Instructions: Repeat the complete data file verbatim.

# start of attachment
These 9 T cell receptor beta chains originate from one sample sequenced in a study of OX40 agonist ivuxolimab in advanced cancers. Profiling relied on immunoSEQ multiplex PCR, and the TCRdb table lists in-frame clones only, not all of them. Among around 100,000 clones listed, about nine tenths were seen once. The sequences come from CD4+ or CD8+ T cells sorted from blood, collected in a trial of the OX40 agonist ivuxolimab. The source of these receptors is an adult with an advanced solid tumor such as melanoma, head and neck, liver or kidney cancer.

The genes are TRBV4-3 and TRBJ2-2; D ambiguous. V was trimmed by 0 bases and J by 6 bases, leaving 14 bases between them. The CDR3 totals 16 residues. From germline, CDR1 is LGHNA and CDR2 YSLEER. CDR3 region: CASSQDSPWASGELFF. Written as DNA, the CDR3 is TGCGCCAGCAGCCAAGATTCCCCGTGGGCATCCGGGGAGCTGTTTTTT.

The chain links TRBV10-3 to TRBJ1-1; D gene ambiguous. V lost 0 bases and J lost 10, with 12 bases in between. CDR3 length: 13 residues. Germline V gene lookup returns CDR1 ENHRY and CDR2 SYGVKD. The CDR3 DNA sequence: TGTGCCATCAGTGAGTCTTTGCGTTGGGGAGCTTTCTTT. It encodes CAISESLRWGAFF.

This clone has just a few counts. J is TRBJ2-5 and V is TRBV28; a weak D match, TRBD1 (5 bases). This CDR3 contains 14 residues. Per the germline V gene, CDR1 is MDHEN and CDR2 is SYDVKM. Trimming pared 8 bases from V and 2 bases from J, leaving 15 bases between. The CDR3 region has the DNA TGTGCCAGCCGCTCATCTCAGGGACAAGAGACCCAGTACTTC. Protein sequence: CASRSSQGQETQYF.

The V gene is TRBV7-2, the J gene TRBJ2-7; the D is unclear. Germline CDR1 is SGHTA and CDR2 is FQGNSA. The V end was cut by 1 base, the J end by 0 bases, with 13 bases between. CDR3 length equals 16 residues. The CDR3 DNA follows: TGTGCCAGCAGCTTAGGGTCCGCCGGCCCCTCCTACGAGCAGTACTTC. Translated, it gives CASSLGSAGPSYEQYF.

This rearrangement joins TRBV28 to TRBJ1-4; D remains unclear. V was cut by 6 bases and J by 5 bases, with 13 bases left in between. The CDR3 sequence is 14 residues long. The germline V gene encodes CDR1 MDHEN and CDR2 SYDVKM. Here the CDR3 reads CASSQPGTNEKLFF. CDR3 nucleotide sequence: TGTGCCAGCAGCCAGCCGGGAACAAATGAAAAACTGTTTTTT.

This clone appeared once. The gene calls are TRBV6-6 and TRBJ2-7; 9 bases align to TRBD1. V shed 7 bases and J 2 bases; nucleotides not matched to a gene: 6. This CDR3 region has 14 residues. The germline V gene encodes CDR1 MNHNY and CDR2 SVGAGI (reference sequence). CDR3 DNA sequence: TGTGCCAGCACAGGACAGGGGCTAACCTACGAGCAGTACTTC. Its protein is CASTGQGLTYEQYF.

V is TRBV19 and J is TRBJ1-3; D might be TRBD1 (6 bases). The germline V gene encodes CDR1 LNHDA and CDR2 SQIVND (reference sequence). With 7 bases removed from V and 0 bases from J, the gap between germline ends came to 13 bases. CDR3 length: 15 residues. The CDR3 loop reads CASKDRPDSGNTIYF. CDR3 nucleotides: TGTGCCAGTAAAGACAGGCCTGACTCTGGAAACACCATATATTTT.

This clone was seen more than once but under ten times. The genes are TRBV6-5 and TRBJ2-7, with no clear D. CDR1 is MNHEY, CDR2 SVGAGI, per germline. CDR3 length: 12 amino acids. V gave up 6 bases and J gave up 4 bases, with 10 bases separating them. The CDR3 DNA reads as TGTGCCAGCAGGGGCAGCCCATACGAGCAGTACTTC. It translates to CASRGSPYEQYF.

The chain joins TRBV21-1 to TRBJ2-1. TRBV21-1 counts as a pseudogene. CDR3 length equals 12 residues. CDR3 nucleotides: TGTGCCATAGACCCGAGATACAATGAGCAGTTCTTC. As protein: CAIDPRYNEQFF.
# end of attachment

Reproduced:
These 9 T cell receptor beta chains originate from one sample sequenced in a study of OX40 agonist ivuxolimab in advanced cancers. Profiling relied on immunoSEQ multiplex PCR, and the TCRdb table lists in-frame clones only, not all of them. Among around 100,000 clones listed, about nine tenths were seen once. The sequences come from CD4+ or CD8+ T cells sorted from blood, collected in a trial of the OX40 agonist ivuxolimab. The source of these receptors is an adult with an advanced solid tumor such as melanoma, head and neck, liver or kidney cancer.

The genes are TRBV4-3 and TRBJ2-2; D ambiguous. V was trimmed by 0 bases and J by 6 bases, leaving 14 bases between them. The CDR3 totals 16 residues. From germline, CDR1 is LGHNA and CDR2 YSLEER. CDR3 region: CASSQDSPWASGELFF. Written as DNA, the CDR3 is TGCGCCAGCAGCCAAGATTCCCCGTGGGCATCCGGGGAGCTGTTTTTT.

The chain links TRBV10-3 to TRBJ1-1; D gene ambiguous. V lost 0 bases and J lost 10, with 12 bases in between. CDR3 length: 13 residues. Germline V gene lookup returns CDR1 ENHRY and CDR2 SYGVKD. The CDR3 DNA sequence: TGTGCCATCAGTGAGTCTTTGCGTTGGGGAGCTTTCTTT. It encodes CAISESLRWGAFF.

This clone has just a few counts. J is TRBJ2-5 and V is TRBV28; a weak D match, TRBD1 (5 bases). This CDR3 contains 14 residues. Per the germline V gene, CDR1 is MDHEN and CDR2 is SYDVKM. Trimming pared 8 bases from V and 2 bases from J, leaving 15 bases between. The CDR3 region has the DNA TGTGCCAGCCGCTCATCTCAGGGACAAGAGACCCAGTACTTC. Protein sequence: CASRSSQGQETQYF.

The V gene is TRBV7-2, the J gene TRBJ2-7; the D is unclear. Germline CDR1 is SGHTA and CDR2 is FQGNSA. The V end was cut by 1 base, the J end by 0 bases, with 13 bases between. CDR3 length equals 16 residues. The CDR3 DNA follows: TGTGCCAGCAGCTTAGGGTCCGCCGGCCCCTCCTACGAGCAGTACTTC. Translated, it gives CASSLGSAGPSYEQYF.

This rearrangement joins TRBV28 to TRBJ1-4; D remains unclear. V was cut by 6 bases and J by 5 bases, with 13 bases left in between. The CDR3 sequence is 14 residues long. The germline V gene encodes CDR1 MDHEN and CDR2 SYDVKM. Here the CDR3 reads CASSQPGTNEKLFF. CDR3 nucleotide sequence: TGTGCCAGCAGCCAGCCGGGAACAAATGAAAAACTGTTTTTT.

This clone appeared once. The gene calls are TRBV6-6 and TRBJ2-7; 9 bases align to TRBD1. V shed 7 bases and J 2 bases; nucleotides not matched to a gene: 6. This CDR3 region has 14 residues. The germline V gene encodes CDR1 MNHNY and CDR2 SVGAGI (reference sequence). CDR3 DNA sequence: TGTGCCAGCACAGGACAGGGGCTAACCTACGAGCAGTACTTC. Its protein is CASTGQGLTYEQYF.

V is TRBV19 and J is TRBJ1-3; D might be TRBD1 (6 bases). The germline V gene encodes CDR1 LNHDA and CDR2 SQIVND (reference sequence). With 7 bases removed from V and 0 bases from J, the gap between germline ends came to 13 bases. CDR3 length: 15 residues. The CDR3 loop reads CASKDRPDSGNTIYF. CDR3 nucleotides: TGTGCCAGTAAAGACAGGCCTGACTCTGGAAACACCATATATTTT.

This clone was seen more than once but under ten times. The genes are TRBV6-5 and TRBJ2-7, with no clear D. CDR1 is MNHEY, CDR2 SVGAGI, per germline. CDR3 length: 12 amino acids. V gave up 6 bases and J gave up 4 bases, with 10 bases separating them. The CDR3 DNA reads as TGTGCCAGCAGGGGCAGCCCATACGAGCAGTACTTC. It translates to CASRGSPYEQYF.

The chain joins TRBV21-1 to TRBJ2-1. TRBV21-1 counts as a pseudogene. CDR3 length equals 12 residues. CDR3 nucleotides: TGTGCCATAGACCCGAGATACAATGAGCAGTTCTTC. As protein: CAIDPRYNEQFF.